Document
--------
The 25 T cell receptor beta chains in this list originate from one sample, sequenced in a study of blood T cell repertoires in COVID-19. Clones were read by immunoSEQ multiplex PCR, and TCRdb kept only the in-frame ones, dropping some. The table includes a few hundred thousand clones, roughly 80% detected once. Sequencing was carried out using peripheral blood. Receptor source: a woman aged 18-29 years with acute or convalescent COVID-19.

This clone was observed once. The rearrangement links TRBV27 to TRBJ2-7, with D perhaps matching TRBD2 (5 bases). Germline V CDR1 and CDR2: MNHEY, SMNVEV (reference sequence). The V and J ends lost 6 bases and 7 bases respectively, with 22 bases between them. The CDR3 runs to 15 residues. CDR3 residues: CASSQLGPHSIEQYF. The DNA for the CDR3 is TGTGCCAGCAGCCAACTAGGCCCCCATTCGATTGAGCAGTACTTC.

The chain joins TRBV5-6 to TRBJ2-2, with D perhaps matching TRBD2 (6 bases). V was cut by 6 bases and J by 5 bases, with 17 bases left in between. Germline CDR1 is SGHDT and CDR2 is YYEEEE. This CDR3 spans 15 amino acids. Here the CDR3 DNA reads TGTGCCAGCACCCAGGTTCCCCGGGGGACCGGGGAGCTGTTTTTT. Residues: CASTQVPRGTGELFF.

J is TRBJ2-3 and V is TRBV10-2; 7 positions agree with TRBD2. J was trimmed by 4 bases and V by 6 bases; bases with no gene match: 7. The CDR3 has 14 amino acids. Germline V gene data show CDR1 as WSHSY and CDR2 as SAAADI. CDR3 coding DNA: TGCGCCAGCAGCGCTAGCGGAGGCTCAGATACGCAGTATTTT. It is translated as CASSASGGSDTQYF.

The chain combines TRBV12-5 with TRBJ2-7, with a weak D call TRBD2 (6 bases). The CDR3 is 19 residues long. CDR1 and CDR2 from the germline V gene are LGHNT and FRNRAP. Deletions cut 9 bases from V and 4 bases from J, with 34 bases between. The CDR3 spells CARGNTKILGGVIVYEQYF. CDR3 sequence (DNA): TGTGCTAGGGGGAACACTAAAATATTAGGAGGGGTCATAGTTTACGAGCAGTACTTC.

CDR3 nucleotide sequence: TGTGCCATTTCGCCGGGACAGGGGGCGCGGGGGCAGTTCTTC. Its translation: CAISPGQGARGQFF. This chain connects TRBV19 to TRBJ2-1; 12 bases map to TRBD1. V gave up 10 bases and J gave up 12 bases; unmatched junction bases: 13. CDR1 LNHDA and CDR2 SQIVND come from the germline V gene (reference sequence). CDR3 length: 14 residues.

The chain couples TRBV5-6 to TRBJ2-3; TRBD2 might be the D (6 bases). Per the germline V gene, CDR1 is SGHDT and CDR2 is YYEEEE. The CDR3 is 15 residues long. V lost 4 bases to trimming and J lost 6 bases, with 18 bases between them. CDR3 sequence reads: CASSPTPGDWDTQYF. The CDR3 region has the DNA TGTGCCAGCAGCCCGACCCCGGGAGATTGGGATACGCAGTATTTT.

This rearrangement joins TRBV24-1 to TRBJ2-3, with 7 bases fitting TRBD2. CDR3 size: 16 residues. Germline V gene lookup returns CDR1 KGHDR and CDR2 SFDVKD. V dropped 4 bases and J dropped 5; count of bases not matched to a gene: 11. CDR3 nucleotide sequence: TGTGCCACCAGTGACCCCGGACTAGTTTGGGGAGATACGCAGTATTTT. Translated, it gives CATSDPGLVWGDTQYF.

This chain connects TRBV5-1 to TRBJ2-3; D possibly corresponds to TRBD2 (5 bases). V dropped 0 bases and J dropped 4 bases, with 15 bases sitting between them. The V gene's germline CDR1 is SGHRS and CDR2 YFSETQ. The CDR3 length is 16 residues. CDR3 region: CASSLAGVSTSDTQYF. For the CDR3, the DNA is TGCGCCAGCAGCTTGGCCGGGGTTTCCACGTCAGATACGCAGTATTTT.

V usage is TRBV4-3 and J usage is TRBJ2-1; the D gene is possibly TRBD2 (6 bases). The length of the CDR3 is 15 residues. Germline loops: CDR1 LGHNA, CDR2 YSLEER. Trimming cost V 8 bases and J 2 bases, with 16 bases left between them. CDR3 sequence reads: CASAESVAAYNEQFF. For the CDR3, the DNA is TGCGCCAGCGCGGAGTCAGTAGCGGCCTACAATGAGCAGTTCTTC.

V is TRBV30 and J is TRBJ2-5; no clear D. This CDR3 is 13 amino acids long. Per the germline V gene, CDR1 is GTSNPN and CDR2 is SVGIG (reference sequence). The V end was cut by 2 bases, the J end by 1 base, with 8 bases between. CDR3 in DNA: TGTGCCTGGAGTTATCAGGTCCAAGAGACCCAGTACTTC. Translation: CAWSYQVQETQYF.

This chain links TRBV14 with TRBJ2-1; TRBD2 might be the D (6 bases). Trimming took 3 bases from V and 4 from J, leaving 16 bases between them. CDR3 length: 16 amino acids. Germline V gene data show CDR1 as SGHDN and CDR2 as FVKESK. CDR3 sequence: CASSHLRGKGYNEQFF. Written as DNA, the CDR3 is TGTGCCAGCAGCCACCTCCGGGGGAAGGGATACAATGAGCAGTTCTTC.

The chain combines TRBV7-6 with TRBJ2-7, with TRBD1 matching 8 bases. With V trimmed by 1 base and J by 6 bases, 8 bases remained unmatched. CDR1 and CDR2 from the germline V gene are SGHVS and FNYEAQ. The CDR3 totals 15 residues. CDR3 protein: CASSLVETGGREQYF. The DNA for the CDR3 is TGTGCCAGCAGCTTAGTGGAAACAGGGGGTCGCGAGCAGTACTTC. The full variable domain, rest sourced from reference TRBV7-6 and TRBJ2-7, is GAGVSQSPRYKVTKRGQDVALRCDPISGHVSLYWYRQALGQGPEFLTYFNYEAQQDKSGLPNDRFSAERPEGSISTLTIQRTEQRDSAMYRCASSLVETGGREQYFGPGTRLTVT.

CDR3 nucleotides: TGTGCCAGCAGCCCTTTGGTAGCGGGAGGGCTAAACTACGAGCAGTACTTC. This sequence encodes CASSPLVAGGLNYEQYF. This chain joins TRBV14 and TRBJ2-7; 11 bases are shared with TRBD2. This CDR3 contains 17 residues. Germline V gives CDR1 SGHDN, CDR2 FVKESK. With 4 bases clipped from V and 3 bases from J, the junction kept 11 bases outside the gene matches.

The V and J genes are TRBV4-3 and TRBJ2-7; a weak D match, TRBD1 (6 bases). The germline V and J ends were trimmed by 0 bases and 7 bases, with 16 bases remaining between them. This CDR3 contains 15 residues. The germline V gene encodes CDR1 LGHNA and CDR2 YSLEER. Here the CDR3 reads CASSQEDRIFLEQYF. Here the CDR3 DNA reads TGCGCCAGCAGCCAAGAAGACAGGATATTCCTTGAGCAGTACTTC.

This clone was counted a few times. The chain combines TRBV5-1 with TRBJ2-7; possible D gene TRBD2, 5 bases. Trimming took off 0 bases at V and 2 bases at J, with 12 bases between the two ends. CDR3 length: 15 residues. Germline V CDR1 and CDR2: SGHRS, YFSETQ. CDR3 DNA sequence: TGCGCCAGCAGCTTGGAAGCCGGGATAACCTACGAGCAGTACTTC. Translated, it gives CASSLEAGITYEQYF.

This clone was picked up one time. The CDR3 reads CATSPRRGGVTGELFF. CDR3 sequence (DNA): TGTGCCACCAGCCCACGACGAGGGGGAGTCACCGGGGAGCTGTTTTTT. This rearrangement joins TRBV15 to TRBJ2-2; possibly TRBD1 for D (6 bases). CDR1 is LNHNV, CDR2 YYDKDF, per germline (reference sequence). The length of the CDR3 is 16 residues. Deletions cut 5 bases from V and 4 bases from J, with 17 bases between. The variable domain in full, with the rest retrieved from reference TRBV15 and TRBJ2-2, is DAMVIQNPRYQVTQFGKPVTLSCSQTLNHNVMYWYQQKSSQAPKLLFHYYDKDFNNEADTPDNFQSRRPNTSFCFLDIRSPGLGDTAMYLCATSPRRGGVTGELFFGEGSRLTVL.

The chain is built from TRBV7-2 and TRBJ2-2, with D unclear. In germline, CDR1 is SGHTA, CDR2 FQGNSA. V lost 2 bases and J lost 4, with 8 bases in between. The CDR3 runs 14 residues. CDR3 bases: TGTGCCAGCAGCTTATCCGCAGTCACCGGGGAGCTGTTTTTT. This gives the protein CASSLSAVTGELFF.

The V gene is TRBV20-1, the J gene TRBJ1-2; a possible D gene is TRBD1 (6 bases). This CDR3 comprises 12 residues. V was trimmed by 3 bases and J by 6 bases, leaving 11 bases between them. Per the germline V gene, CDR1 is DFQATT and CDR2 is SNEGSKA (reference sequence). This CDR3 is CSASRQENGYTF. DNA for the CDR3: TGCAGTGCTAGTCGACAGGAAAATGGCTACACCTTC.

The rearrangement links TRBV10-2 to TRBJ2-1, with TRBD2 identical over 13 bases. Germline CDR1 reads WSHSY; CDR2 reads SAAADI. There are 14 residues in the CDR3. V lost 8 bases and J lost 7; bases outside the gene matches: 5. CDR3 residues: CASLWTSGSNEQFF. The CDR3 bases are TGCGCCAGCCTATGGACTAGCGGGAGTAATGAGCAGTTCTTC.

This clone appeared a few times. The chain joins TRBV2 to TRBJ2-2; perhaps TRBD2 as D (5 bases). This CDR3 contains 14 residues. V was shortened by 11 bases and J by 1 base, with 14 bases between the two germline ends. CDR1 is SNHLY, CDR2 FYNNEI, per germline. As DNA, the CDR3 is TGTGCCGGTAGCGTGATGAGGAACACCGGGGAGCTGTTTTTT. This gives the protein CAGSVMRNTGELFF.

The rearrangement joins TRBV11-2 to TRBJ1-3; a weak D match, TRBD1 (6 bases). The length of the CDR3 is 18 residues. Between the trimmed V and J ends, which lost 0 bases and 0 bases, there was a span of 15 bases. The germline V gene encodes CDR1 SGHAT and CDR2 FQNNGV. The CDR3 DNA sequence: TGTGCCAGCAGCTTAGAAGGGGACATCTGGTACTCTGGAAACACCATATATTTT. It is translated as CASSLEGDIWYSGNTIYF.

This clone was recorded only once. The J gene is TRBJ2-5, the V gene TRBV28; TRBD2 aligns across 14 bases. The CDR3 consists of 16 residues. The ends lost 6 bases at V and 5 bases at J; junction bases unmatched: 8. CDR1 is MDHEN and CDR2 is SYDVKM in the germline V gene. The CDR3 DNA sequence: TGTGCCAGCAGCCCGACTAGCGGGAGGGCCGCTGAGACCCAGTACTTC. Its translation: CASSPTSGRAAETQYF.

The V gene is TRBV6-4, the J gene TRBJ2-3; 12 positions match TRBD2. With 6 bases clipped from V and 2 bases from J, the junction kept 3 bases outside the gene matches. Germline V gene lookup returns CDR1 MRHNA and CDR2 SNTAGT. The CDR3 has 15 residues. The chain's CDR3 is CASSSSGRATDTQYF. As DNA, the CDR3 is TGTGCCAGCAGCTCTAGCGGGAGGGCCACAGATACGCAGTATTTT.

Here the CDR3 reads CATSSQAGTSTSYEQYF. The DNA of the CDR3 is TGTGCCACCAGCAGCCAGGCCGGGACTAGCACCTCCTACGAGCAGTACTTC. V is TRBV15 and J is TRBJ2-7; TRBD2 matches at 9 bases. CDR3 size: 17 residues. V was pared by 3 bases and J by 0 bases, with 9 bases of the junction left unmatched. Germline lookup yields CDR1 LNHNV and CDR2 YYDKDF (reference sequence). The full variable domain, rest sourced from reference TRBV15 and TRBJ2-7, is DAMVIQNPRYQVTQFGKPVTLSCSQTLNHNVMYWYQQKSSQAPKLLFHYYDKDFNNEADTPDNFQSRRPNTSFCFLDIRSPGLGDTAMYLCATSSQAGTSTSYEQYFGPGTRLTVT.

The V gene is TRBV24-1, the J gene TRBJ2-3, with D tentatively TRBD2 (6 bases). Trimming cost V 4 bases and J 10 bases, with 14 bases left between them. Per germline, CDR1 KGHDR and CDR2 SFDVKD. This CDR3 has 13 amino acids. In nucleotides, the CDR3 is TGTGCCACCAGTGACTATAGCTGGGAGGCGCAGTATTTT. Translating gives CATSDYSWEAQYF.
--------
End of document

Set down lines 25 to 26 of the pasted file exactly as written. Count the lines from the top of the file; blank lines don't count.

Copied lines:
Here the CDR3 reads CATSSQAGTSTSYEQYF. The DNA of the CDR3 is TGTGCCACCAGCAGCCAGGCCGGGACTAGCACCTCCTACGAGCAGTACTTC. V is TRBV15 and J is TRBJ2-7; TRBD2 matches at 9 bases. CDR3 size: 17 residues. V was pared by 3 bases and J by 0 bases, with 9 bases of the junction left unmatched. Germline lookup yields CDR1 LNHNV and CDR2 YYDKDF (reference sequence). The full variable domain, rest sourced from reference TRBV15 and TRBJ2-7, is DAMVIQNPRYQVTQFGKPVTLSCSQTLNHNVMYWYQQKSSQAPKLLFHYYDKDFNNEADTPDNFQSRRPNTSFCFLDIRSPGLGDTAMYLCATSSQAGTSTSYEQYFGPGTRLTVT.

The V gene is TRBV24-1, the J gene TRBJ2-3, with D tentatively TRBD2 (6 bases). Trimming cost V 4 bases and J 10 bases, with 14 bases left between them. Per germline, CDR1 KGHDR and CDR2 SFDVKD. This CDR3 has 13 amino acids. In nucleotides, the CDR3 is TGTGCCACCAGTGACTATAGCTGGGAGGCGCAGTATTTT. Translating gives CATSDYSWEAQYF.